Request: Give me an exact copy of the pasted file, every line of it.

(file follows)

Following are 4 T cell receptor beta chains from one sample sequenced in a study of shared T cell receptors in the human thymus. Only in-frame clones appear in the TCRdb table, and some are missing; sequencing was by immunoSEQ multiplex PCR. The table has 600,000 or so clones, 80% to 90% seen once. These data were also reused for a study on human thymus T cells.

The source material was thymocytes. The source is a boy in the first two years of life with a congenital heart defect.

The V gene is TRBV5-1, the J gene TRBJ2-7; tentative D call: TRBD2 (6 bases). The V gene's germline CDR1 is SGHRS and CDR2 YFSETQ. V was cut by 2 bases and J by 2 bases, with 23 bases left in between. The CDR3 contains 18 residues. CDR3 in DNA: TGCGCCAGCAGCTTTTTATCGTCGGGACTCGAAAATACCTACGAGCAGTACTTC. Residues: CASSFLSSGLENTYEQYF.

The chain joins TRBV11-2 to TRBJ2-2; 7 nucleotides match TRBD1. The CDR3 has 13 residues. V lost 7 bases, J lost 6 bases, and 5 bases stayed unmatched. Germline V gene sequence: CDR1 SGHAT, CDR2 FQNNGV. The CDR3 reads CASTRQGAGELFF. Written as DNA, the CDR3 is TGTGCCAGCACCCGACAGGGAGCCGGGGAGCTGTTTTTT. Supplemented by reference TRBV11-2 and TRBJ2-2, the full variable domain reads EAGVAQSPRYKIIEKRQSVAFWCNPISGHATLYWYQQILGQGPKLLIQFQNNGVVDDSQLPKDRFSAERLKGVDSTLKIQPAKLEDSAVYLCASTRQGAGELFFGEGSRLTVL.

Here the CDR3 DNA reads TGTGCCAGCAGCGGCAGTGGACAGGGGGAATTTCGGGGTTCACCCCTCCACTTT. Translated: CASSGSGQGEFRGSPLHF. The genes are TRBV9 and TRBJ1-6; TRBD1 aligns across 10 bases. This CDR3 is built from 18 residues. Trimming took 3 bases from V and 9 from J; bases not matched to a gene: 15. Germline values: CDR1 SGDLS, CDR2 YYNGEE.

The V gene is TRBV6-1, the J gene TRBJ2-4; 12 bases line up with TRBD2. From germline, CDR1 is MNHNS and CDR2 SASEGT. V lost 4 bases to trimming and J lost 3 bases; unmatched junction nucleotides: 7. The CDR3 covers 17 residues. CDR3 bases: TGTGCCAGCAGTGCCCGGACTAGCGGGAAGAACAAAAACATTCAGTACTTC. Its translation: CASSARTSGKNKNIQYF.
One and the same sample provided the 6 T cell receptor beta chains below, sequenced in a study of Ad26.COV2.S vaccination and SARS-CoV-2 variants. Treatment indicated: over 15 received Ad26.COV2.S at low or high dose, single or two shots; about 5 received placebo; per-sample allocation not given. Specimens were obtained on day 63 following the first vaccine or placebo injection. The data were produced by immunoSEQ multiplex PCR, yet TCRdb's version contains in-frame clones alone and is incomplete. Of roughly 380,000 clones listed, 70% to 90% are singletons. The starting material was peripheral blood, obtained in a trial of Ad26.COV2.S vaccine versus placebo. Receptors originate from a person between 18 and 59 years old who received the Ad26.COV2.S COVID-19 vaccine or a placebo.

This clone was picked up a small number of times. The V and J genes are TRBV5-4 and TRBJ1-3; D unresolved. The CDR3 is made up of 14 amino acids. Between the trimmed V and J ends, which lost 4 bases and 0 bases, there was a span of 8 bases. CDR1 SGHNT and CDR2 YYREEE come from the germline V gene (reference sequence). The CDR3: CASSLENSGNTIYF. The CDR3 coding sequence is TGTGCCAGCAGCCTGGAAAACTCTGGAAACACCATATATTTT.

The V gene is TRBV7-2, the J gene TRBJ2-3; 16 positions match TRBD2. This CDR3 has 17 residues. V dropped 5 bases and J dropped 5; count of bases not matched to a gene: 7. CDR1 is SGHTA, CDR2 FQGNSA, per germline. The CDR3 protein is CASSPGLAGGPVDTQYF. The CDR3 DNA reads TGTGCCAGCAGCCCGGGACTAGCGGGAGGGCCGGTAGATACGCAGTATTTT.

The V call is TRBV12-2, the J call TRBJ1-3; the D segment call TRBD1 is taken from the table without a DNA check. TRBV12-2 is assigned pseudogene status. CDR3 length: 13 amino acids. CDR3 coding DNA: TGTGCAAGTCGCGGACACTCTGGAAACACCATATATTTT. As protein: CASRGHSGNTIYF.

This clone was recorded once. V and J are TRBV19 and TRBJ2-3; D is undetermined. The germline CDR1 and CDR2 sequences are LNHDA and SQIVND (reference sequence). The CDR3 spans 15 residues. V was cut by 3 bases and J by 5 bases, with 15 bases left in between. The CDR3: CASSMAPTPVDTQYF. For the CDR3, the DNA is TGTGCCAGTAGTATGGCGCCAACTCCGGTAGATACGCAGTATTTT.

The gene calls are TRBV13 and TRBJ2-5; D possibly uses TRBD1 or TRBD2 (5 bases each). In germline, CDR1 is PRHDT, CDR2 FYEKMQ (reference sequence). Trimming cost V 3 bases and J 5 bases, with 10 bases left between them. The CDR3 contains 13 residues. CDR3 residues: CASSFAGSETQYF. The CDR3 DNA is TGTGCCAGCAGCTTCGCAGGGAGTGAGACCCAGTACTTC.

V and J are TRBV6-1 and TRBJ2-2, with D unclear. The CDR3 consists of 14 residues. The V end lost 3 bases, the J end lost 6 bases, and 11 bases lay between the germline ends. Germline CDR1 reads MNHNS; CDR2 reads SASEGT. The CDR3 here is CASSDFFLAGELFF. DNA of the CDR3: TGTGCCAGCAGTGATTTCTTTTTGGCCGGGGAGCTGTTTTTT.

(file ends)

Following are 4 T cell receptor beta chains from one sample sequenced in a study of shared T cell receptors in the human thymus. Only in-frame clones appear in the TCRdb table, and some are missing; sequencing was by immunoSEQ multiplex PCR. The table has 600,000 or so clones, 80% to 90% seen once. These data were also reused for a study on human thymus T cells.

The source material was thymocytes. The source is a boy in the first two years of life with a congenital heart defect.

The V gene is TRBV5-1, the J gene TRBJ2-7; tentative D call: TRBD2 (6 bases). The V gene's germline CDR1 is SGHRS and CDR2 YFSETQ. V was cut by 2 bases and J by 2 bases, with 23 bases left in between. The CDR3 contains 18 residues. CDR3 in DNA: TGCGCCAGCAGCTTTTTATCGTCGGGACTCGAAAATACCTACGAGCAGTACTTC. Residues: CASSFLSSGLENTYEQYF.

The chain joins TRBV11-2 to TRBJ2-2; 7 nucleotides match TRBD1. The CDR3 has 13 residues. V lost 7 bases, J lost 6 bases, and 5 bases stayed unmatched. Germline V gene sequence: CDR1 SGHAT, CDR2 FQNNGV. The CDR3 reads CASTRQGAGELFF. Written as DNA, the CDR3 is TGTGCCAGCACCCGACAGGGAGCCGGGGAGCTGTTTTTT. Supplemented by reference TRBV11-2 and TRBJ2-2, the full variable domain reads EAGVAQSPRYKIIEKRQSVAFWCNPISGHATLYWYQQILGQGPKLLIQFQNNGVVDDSQLPKDRFSAERLKGVDSTLKIQPAKLEDSAVYLCASTRQGAGELFFGEGSRLTVL.

Here the CDR3 DNA reads TGTGCCAGCAGCGGCAGTGGACAGGGGGAATTTCGGGGTTCACCCCTCCACTTT. Translated: CASSGSGQGEFRGSPLHF. The genes are TRBV9 and TRBJ1-6; TRBD1 aligns across 10 bases. This CDR3 is built from 18 residues. Trimming took 3 bases from V and 9 from J; bases not matched to a gene: 15. Germline values: CDR1 SGDLS, CDR2 YYNGEE.

The V gene is TRBV6-1, the J gene TRBJ2-4; 12 bases line up with TRBD2. From germline, CDR1 is MNHNS and CDR2 SASEGT. V lost 4 bases to trimming and J lost 3 bases; unmatched junction nucleotides: 7. The CDR3 covers 17 residues. CDR3 bases: TGTGCCAGCAGTGCCCGGACTAGCGGGAAGAACAAAAACATTCAGTACTTC. Its translation: CASSARTSGKNKNIQYF.
One and the same sample provided the 6 T cell receptor beta chains below, sequenced in a study of Ad26.COV2.S vaccination and SARS-CoV-2 variants. Treatment indicated: over 15 received Ad26.COV2.S at low or high dose, single or two shots; about 5 received placebo; per-sample allocation not given. Specimens were obtained on day 63 following the first vaccine or placebo injection. The data were produced by immunoSEQ multiplex PCR, yet TCRdb's version contains in-frame clones alone and is incomplete. Of roughly 380,000 clones listed, 70% to 90% are singletons. The starting material was peripheral blood, obtained in a trial of Ad26.COV2.S vaccine versus placebo. Receptors originate from a person between 18 and 59 years old who received the Ad26.COV2.S COVID-19 vaccine or a placebo.

This clone was picked up a small number of times. The V and J genes are TRBV5-4 and TRBJ1-3; D unresolved. The CDR3 is made up of 14 amino acids. Between the trimmed V and J ends, which lost 4 bases and 0 bases, there was a span of 8 bases. CDR1 SGHNT and CDR2 YYREEE come from the germline V gene (reference sequence). The CDR3: CASSLENSGNTIYF. The CDR3 coding sequence is TGTGCCAGCAGCCTGGAAAACTCTGGAAACACCATATATTTT.

The V gene is TRBV7-2, the J gene TRBJ2-3; 16 positions match TRBD2. This CDR3 has 17 residues. V dropped 5 bases and J dropped 5; count of bases not matched to a gene: 7. CDR1 is SGHTA, CDR2 FQGNSA, per germline. The CDR3 protein is CASSPGLAGGPVDTQYF. The CDR3 DNA reads TGTGCCAGCAGCCCGGGACTAGCGGGAGGGCCGGTAGATACGCAGTATTTT.

The V call is TRBV12-2, the J call TRBJ1-3; the D segment call TRBD1 is taken from the table without a DNA check. TRBV12-2 is assigned pseudogene status. CDR3 length: 13 amino acids. CDR3 coding DNA: TGTGCAAGTCGCGGACACTCTGGAAACACCATATATTTT. As protein: CASRGHSGNTIYF.

This clone was recorded once. V and J are TRBV19 and TRBJ2-3; D is undetermined. The germline CDR1 and CDR2 sequences are LNHDA and SQIVND (reference sequence). The CDR3 spans 15 residues. V was cut by 3 bases and J by 5 bases, with 15 bases left in between. The CDR3: CASSMAPTPVDTQYF. For the CDR3, the DNA is TGTGCCAGTAGTATGGCGCCAACTCCGGTAGATACGCAGTATTTT.

The gene calls are TRBV13 and TRBJ2-5; D possibly uses TRBD1 or TRBD2 (5 bases each). In germline, CDR1 is PRHDT, CDR2 FYEKMQ (reference sequence). Trimming cost V 3 bases and J 5 bases, with 10 bases left between them. The CDR3 contains 13 residues. CDR3 residues: CASSFAGSETQYF. The CDR3 DNA is TGTGCCAGCAGCTTCGCAGGGAGTGAGACCCAGTACTTC.

V and J are TRBV6-1 and TRBJ2-2, with D unclear. The CDR3 consists of 14 residues. The V end lost 3 bases, the J end lost 6 bases, and 11 bases lay between the germline ends. Germline CDR1 reads MNHNS; CDR2 reads SASEGT. The CDR3 here is CASSDFFLAGELFF. DNA of the CDR3: TGTGCCAGCAGTGATTTCTTTTTGGCCGGGGAGCTGTTTTTT.